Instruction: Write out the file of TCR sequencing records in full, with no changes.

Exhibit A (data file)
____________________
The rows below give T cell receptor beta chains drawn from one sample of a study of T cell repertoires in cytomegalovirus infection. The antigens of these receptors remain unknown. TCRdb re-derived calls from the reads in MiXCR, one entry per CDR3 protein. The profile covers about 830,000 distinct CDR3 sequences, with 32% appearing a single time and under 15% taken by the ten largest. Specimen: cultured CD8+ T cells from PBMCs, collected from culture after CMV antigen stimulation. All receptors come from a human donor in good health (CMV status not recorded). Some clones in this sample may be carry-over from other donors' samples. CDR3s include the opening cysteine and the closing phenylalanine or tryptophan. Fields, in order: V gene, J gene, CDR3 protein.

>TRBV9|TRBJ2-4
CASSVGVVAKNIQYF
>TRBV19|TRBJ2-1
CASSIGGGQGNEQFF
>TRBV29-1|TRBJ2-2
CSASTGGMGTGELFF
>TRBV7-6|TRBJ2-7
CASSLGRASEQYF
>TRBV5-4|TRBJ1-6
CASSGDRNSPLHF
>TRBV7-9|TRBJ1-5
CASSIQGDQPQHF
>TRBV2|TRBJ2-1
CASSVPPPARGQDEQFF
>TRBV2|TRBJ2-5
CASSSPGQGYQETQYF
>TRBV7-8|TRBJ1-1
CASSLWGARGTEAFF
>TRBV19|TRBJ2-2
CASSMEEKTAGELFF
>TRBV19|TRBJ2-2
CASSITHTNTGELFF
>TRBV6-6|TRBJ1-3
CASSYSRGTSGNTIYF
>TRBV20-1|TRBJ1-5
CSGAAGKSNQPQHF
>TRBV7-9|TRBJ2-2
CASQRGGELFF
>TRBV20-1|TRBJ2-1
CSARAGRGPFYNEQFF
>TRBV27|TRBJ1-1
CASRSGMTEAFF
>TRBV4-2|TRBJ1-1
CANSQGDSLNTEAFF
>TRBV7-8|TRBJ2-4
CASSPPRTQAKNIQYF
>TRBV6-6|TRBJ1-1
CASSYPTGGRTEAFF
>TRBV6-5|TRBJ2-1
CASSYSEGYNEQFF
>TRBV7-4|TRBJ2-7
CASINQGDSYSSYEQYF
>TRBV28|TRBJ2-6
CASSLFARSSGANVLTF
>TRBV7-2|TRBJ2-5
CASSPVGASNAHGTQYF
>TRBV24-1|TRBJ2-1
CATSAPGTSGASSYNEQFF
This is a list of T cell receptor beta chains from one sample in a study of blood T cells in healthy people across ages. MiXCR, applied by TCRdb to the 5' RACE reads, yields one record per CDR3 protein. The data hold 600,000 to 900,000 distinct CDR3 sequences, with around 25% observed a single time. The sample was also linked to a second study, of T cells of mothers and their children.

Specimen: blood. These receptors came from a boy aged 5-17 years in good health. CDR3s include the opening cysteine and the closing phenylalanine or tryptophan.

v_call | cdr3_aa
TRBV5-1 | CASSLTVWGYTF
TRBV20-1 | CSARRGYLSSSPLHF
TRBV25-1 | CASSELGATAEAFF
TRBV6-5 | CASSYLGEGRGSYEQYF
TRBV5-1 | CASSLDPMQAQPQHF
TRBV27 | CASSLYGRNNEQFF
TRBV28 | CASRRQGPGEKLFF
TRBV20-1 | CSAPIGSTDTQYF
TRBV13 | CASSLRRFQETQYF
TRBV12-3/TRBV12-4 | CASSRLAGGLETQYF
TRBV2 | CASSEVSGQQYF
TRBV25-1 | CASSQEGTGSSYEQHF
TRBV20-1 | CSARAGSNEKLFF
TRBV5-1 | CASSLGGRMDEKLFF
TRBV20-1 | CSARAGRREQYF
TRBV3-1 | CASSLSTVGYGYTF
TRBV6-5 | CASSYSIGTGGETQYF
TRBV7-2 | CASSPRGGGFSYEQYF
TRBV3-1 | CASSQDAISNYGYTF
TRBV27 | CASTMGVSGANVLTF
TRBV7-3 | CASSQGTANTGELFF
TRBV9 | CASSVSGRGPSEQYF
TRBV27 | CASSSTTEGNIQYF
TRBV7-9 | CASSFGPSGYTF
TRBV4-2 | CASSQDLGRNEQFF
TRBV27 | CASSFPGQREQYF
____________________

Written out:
The rows below give T cell receptor beta chains drawn from one sample of a study of T cell repertoires in cytomegalovirus infection. The antigens of these receptors remain unknown. TCRdb re-derived calls from the reads in MiXCR, one entry per CDR3 protein. The profile covers about 830,000 distinct CDR3 sequences, with 32% appearing a single time and under 15% taken by the ten largest. Specimen: cultured CD8+ T cells from PBMCs, collected from culture after CMV antigen stimulation. All receptors come from a human donor in good health (CMV status not recorded). Some clones in this sample may be carry-over from other donors' samples. CDR3s include the opening cysteine and the closing phenylalanine or tryptophan. Fields, in order: V gene, J gene, CDR3 protein.

>TRBV9|TRBJ2-4
CASSVGVVAKNIQYF
>TRBV19|TRBJ2-1
CASSIGGGQGNEQFF
>TRBV29-1|TRBJ2-2
CSASTGGMGTGELFF
>TRBV7-6|TRBJ2-7
CASSLGRASEQYF
>TRBV5-4|TRBJ1-6
CASSGDRNSPLHF
>TRBV7-9|TRBJ1-5
CASSIQGDQPQHF
>TRBV2|TRBJ2-1
CASSVPPPARGQDEQFF
>TRBV2|TRBJ2-5
CASSSPGQGYQETQYF
>TRBV7-8|TRBJ1-1
CASSLWGARGTEAFF
>TRBV19|TRBJ2-2
CASSMEEKTAGELFF
>TRBV19|TRBJ2-2
CASSITHTNTGELFF
>TRBV6-6|TRBJ1-3
CASSYSRGTSGNTIYF
>TRBV20-1|TRBJ1-5
CSGAAGKSNQPQHF
>TRBV7-9|TRBJ2-2
CASQRGGELFF
>TRBV20-1|TRBJ2-1
CSARAGRGPFYNEQFF
>TRBV27|TRBJ1-1
CASRSGMTEAFF
>TRBV4-2|TRBJ1-1
CANSQGDSLNTEAFF
>TRBV7-8|TRBJ2-4
CASSPPRTQAKNIQYF
>TRBV6-6|TRBJ1-1
CASSYPTGGRTEAFF
>TRBV6-5|TRBJ2-1
CASSYSEGYNEQFF
>TRBV7-4|TRBJ2-7
CASINQGDSYSSYEQYF
>TRBV28|TRBJ2-6
CASSLFARSSGANVLTF
>TRBV7-2|TRBJ2-5
CASSPVGASNAHGTQYF
>TRBV24-1|TRBJ2-1
CATSAPGTSGASSYNEQFF
This is a list of T cell receptor beta chains from one sample in a study of blood T cells in healthy people across ages. MiXCR, applied by TCRdb to the 5' RACE reads, yields one record per CDR3 protein. The data hold 600,000 to 900,000 distinct CDR3 sequences, with around 25% observed a single time. The sample was also linked to a second study, of T cells of mothers and their children.

Specimen: blood. These receptors came from a boy aged 5-17 years in good health. CDR3s include the opening cysteine and the closing phenylalanine or tryptophan.

v_call | cdr3_aa
TRBV5-1 | CASSLTVWGYTF
TRBV20-1 | CSARRGYLSSSPLHF
TRBV25-1 | CASSELGATAEAFF
TRBV6-5 | CASSYLGEGRGSYEQYF
TRBV5-1 | CASSLDPMQAQPQHF
TRBV27 | CASSLYGRNNEQFF
TRBV28 | CASRRQGPGEKLFF
TRBV20-1 | CSAPIGSTDTQYF
TRBV13 | CASSLRRFQETQYF
TRBV12-3/TRBV12-4 | CASSRLAGGLETQYF
TRBV2 | CASSEVSGQQYF
TRBV25-1 | CASSQEGTGSSYEQHF
TRBV20-1 | CSARAGSNEKLFF
TRBV5-1 | CASSLGGRMDEKLFF
TRBV20-1 | CSARAGRREQYF
TRBV3-1 | CASSLSTVGYGYTF
TRBV6-5 | CASSYSIGTGGETQYF
TRBV7-2 | CASSPRGGGFSYEQYF
TRBV3-1 | CASSQDAISNYGYTF
TRBV27 | CASTMGVSGANVLTF
TRBV7-3 | CASSQGTANTGELFF
TRBV9 | CASSVSGRGPSEQYF
TRBV27 | CASSSTTEGNIQYF
TRBV7-9 | CASSFGPSGYTF
TRBV4-2 | CASSQDLGRNEQFF
TRBV27 | CASSFPGQREQYF